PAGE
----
I grew up in seismic Chile and lived through a major earthquake in 1985 with a death toll of only 180. Because of that experience and the quick reassurance of my sons’ safety, I did not immediately panic. As news reports began to trickle in, however, I awakened to the desperate situation our sons now faced. When I learned that our sons were sleeping outside and that the ground was continuing to shake, I wept and remembered the fear I myself felt as a child enduring an earthquake.

Additionally, and as much as we hated to voice it in the face of much greater concerns, we anxiously wondered, “What about our adoption papers?”

They represented years of work and tears. Again, our family experienced a blessing of comfort. We learned that the United States embassy stood firm, and we knew that our paperwork had reached the point that it was in their hands. We contacted them via email with the desperate hope that our visa appointment might still be honored, but their initial response was not hopeful. Phone calls and e-mails to our senators followed. We exhausted every avenue on behalf of our sons. At each turn we were reminded that ultimately (and always) it was all in God’s hands.

As we waited for our sons, we linked arms with other parents who were also waiting to bring their children home. When the first family experienced a miraculous homecoming of their four children—even more miraculous because their visas had been denied prior to the earthquake —we all rejoiced and hoped for the same outcome. When we learned of a family from another orphanage whose daughter was killed, we all wept knowing it could have been our loss as well.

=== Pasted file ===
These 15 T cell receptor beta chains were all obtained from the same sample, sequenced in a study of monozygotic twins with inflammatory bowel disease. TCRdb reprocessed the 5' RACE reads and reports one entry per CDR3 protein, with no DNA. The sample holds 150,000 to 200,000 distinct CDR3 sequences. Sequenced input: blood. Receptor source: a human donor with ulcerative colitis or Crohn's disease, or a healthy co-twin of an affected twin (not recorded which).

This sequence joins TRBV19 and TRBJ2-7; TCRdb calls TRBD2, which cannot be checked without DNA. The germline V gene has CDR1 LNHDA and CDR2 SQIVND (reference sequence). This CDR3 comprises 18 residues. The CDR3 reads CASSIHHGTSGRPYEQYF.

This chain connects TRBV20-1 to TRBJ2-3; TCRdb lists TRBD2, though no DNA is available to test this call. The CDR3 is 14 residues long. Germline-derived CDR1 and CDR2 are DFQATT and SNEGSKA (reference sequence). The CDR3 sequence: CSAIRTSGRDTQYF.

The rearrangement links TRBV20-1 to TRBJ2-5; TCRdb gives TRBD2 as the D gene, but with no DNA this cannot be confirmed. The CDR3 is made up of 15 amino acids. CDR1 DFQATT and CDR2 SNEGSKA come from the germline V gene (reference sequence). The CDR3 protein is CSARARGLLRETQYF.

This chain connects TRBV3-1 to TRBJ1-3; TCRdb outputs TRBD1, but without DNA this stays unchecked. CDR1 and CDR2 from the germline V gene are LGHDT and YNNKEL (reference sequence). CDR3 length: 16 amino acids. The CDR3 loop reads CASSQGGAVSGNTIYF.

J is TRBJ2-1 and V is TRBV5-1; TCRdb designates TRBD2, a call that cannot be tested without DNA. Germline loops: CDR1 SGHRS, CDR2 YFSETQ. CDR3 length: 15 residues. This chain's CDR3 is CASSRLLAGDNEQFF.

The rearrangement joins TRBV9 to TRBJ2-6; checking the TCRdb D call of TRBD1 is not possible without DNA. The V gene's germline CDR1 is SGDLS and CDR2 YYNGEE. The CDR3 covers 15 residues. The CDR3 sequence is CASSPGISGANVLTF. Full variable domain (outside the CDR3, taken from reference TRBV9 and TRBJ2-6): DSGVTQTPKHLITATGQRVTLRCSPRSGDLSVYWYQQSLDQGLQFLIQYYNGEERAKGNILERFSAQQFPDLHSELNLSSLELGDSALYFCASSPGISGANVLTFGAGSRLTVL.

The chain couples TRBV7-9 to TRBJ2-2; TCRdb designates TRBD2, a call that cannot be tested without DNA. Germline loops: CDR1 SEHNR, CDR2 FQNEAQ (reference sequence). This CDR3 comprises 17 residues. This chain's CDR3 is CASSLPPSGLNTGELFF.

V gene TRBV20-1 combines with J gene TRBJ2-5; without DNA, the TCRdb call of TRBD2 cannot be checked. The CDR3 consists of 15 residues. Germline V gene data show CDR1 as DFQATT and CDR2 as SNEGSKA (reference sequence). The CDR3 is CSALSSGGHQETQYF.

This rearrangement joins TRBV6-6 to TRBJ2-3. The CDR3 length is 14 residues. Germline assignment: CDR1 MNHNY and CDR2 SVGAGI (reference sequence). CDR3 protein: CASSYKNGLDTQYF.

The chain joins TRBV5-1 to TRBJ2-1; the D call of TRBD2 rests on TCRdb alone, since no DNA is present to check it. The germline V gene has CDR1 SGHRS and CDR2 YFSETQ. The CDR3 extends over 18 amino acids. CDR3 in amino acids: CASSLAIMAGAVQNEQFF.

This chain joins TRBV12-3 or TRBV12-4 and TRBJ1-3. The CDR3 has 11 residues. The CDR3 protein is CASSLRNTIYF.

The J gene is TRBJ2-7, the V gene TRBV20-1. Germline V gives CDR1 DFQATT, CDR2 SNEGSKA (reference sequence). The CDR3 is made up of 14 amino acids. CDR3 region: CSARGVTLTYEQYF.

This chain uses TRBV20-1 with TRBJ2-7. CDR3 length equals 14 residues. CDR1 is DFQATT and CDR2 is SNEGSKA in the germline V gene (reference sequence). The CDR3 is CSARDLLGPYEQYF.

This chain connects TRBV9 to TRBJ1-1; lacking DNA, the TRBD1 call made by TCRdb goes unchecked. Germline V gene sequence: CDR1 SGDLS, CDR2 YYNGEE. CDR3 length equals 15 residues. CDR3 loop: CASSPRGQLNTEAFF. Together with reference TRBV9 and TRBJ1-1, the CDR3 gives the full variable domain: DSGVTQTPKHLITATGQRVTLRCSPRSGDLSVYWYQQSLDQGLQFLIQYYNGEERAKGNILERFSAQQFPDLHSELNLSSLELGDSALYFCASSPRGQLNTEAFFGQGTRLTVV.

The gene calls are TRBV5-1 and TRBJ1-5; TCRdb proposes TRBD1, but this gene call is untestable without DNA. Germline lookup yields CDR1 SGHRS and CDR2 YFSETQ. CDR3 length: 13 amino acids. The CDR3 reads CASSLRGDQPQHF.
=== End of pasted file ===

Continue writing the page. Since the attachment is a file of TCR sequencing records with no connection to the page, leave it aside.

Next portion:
Every piece of good news brought a rush of hope, and with bated breath and unceasing prayer we waited for our own visa situation to  be resolved.

Miraculously, on Sunday, January 17 our sons did receive visas. Two days later, only seven days after the earthquake, our sons departed a plane in Florida and were placed into our waiting arms.

Three days after that, both Ian and Alec received United States passports, despite the incredible odds.

We saw God’s hand in all of this.

When we called for our passport appointment, we discovered that there was only one appointment spot available before our family’s scheduled return to Chile. We rushed to the office with what paperwork we had, knowing that we were missing the required translations. Even so, the agency agreed to work with us and allowed our paperwork to be reviewed by someone in the office who understood French and Creole. The agent assigned to our case processed our paperwork seriously and professionally, and when she was done she quietly looked us in the eye. “Thank you. Thank you for what you are doing,” she said. Tears pricked my eyes as I realized we were likely speaking with someone personally affected by the events of this enormous tragedy.

Exactly two weeks after the earthquake had destroyed the place Ian and Alec had previously called home, my husband, our two sons and I reunited with the rest of our family in Chile.

We are so thankful for the two precious Haitian sons God chose to send to our family. We are also thankful for each of the five children He has placed in our family through the miracle of adoption. But most of all, we are so thankful that He chose to adopt us into His family (Ephesians 1:5) and that we, in turn, have the privilege of sharing that gift with others. It is our hope that our lives and our family will reflect this beautiful truth to the watching world.

God sets the solitary in families.
 —Psalm 68:6